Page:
Carine is a French national who immigrated to the United States to pursue her own happiness. She holds a Bachelor’s degree in business administration and a Master’s degree in American Studies (specialized in corporate social responsibility) and works in public policy. She is particularly interested in issues related to economic freedom and laissez-faire capitalism.

National School Choice Week: Five Themes that Helped Me Better Understand the Debate

by Carine Martinez-Gouhier:

National School Choice Week took place from January 25 to January 31 this year, and generated more than 11,000 events over the country. The Franklin Center hosted its Amplify Choice conference on January 30-31, a conference I took part in.

A Good EducationTo be honest, before joining the Franklin Center conference, my knowledge on school choice in the United States was basic and revolved more around the options available (public, charter, and private schools, homeschooling, vouchers, etc.) than the debate itself. I knew the options available in the United States were many compared to the country I come from, France. I saw America as much freer in that area. I did not know the extent of the opposition to letting children be educated outside the public school system, nor the opposition to have a education system that let schools compete.

The talks I attended during the conference, the schools we visited, and the discussions we had with students and parents were certainly eye-opening. Five key themes struck me as particularly important, not necessarily because they were extensively covered (or absent) in the national debate on school choice, but because they naturally surfaced in all the discussions as key to understanding why school choice is crucial to families and the future of American children.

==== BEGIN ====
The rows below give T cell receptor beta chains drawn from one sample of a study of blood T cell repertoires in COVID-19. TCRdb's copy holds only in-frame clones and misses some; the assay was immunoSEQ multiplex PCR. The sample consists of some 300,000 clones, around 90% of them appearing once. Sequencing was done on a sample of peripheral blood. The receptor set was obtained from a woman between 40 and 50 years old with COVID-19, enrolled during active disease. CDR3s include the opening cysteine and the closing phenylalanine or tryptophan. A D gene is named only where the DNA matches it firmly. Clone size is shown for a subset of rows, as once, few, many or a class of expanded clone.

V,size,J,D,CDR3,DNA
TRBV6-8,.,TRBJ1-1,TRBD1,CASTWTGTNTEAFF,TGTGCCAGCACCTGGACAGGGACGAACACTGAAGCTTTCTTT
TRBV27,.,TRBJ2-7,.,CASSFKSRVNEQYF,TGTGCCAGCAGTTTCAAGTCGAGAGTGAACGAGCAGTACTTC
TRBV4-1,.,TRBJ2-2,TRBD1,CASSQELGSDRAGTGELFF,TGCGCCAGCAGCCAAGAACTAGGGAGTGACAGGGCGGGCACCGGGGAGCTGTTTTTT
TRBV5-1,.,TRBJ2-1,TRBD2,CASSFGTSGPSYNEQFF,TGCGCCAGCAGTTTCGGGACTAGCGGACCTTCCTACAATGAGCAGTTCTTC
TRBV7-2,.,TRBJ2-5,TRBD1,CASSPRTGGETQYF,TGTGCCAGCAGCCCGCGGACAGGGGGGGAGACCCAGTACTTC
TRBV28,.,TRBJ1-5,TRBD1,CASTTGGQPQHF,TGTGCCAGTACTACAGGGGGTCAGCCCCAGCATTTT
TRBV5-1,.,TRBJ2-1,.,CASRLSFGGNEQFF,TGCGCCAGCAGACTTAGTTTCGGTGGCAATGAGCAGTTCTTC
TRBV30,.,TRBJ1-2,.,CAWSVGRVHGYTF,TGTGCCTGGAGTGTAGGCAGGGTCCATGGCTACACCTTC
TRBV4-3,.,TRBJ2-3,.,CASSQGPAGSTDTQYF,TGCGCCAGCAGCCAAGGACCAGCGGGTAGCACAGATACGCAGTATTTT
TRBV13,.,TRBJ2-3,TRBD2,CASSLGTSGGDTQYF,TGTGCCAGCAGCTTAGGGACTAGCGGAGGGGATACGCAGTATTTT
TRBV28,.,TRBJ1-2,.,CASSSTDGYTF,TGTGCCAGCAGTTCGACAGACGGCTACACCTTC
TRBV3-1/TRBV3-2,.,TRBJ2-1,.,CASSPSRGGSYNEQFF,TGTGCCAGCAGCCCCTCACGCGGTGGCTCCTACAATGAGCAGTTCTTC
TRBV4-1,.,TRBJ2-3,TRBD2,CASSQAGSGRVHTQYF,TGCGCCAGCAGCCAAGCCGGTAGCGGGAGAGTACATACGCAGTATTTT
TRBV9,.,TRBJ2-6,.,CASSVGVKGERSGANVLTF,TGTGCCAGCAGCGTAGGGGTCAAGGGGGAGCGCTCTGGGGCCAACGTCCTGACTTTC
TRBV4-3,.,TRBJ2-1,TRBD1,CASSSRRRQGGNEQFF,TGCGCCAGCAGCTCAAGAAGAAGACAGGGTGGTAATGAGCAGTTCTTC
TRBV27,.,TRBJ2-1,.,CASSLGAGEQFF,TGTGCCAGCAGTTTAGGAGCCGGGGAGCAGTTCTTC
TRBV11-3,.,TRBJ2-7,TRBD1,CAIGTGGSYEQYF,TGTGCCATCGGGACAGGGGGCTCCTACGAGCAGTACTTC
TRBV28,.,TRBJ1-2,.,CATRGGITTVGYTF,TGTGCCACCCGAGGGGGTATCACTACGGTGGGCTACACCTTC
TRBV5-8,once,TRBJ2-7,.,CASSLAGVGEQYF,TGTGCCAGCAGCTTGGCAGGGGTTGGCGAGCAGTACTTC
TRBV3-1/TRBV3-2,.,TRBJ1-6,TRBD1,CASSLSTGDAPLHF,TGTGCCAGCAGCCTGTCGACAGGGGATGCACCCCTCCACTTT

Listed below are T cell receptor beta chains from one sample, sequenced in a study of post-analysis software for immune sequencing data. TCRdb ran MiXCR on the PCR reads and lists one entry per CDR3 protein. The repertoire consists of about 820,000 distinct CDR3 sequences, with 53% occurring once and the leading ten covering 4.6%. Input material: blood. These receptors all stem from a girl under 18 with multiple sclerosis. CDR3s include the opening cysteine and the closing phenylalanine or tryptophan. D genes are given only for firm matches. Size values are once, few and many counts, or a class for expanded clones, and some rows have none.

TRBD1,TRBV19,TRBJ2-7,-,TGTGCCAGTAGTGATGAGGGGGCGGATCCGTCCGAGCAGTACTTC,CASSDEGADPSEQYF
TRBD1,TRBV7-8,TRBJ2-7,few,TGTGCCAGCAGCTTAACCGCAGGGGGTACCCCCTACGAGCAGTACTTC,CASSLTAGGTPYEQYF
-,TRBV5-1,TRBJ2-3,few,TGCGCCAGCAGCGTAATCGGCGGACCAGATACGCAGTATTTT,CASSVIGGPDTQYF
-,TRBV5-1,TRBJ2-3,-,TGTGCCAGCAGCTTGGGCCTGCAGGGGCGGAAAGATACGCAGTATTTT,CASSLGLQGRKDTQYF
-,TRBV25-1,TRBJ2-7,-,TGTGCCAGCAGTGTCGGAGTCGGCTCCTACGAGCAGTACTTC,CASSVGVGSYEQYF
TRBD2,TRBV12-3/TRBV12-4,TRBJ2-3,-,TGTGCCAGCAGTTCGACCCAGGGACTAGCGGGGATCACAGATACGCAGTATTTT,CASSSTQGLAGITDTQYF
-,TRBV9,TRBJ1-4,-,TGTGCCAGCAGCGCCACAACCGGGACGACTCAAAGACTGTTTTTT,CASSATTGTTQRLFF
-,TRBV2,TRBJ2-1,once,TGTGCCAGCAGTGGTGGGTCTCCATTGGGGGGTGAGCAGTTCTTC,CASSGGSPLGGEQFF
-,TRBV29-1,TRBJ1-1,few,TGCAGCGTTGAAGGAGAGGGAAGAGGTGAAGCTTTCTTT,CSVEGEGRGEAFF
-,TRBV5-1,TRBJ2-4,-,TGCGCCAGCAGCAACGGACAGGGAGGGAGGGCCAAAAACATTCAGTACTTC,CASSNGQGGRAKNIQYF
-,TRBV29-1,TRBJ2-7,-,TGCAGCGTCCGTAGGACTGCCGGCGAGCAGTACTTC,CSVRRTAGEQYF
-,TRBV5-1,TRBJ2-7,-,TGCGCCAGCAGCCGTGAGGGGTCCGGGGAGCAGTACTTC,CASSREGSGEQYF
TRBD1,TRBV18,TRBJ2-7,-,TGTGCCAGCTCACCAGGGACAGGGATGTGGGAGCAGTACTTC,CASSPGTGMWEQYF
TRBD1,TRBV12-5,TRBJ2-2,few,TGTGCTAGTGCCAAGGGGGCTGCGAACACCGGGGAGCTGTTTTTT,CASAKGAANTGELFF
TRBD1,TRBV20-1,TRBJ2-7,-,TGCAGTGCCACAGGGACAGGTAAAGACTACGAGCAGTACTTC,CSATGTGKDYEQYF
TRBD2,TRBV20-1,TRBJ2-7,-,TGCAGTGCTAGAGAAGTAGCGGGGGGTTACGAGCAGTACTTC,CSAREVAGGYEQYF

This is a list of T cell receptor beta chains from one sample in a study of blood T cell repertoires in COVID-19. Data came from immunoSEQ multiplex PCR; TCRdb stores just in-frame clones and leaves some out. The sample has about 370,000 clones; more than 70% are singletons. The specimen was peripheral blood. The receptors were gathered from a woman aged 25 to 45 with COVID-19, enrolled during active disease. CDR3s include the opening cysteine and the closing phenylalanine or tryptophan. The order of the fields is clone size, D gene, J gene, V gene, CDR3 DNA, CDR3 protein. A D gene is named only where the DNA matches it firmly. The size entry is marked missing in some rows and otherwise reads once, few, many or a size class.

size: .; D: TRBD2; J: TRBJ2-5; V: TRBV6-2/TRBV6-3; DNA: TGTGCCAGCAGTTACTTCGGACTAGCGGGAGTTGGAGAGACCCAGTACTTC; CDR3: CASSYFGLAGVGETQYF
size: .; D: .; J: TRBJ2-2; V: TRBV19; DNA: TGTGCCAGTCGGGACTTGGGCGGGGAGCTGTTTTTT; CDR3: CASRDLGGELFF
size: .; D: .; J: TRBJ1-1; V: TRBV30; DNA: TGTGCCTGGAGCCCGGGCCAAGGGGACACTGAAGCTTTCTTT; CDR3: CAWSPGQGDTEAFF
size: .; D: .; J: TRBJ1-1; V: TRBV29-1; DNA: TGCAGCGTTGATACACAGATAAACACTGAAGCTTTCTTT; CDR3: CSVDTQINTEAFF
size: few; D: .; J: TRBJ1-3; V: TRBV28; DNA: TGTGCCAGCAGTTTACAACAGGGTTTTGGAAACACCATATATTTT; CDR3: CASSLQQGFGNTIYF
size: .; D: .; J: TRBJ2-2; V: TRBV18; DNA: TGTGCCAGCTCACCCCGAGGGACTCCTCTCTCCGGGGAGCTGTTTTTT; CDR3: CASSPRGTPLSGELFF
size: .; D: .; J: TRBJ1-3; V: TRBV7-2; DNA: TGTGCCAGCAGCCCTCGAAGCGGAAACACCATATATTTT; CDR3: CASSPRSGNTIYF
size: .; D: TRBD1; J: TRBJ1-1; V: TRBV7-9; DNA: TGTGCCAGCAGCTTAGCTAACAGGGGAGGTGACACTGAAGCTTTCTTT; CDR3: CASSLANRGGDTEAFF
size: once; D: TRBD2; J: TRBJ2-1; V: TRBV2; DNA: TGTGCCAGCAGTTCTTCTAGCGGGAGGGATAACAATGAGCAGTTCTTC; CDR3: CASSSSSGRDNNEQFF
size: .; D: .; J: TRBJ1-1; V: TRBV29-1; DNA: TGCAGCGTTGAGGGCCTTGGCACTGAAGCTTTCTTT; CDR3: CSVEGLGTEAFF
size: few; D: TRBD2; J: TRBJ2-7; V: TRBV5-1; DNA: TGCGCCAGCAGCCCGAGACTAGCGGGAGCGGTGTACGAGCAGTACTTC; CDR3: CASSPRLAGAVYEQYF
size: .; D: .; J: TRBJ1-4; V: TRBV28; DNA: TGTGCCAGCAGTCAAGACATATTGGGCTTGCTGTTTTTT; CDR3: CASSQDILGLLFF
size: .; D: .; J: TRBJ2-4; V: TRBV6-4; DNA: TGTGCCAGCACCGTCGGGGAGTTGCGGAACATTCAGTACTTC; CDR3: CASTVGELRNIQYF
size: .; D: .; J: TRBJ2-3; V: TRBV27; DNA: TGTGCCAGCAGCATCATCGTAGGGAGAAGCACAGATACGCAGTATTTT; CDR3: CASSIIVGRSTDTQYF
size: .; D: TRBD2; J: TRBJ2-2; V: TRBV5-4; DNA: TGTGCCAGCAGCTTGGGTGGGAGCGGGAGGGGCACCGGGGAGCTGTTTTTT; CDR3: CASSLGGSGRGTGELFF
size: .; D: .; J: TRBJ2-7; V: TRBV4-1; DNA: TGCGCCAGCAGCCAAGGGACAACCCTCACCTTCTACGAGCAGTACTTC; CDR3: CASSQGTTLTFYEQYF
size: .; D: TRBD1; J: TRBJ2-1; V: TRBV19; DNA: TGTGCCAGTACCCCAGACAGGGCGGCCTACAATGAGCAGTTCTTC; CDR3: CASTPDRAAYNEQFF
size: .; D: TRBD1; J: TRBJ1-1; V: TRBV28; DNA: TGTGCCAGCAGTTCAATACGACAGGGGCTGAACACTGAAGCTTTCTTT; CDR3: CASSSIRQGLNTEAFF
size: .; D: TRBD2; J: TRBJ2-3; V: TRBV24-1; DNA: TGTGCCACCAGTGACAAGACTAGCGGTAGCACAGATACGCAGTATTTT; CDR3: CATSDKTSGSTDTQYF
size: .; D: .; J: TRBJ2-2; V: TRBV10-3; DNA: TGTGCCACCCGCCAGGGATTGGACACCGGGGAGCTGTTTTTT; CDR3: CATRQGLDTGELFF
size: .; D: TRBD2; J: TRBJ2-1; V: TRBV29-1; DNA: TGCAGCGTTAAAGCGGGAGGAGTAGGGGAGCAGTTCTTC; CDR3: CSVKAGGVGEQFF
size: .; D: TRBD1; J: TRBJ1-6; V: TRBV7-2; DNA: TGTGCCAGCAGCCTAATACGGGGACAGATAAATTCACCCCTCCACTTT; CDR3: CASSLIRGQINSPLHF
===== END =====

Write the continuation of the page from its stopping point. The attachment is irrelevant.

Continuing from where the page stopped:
1. Community

Students at Archbishop Carroll High School, a private, catholic school in Washington DC, stressed over and over again that the reason why they loved their school was because of the community it enabled them to be part of, a community that they felt would give them more chances to succeed. This included more interactions with teachers who knew their students and cared for them, and students that were focused on their success, knowing what they wanted to do in the next 10-15 years.

On the other hand, there are cases when the community factor isn’t necessarily playing in favor of the kids, when, for example, parents stick with a school district that is clearly failing their children—perhaps previous generations in the family as well—hence often preventing the school district in question from any form of self-analysis and improvements.

  1. Raising the bar

The school choice movement is often portrayed as the road to privatizing the school system and our children’s education for the sake of competition and money. Leaving aside the partisan and hypocritical nature of these assertions, competing with public schools means fighting a monolithic, established mammoth that so far had all the favors government force can provide. Alternatives to public schools had to prove that they did as good a job, if not a better job, than public schools.

To the benefit of our children, they often aim at being the best option. Raising the bar is an expression that popped up in the discussions. They raise the bar not just on how the school performs but also in terms of children’s goals, and their families’ involvement in their children’s path to success. Charter and private schools are often more exigent on discipline; they encourage their kids to aim high, and make them understand results come with hard work; they involve family members; they expect their teachers to 100% part of the success of their kids.

  1. Competition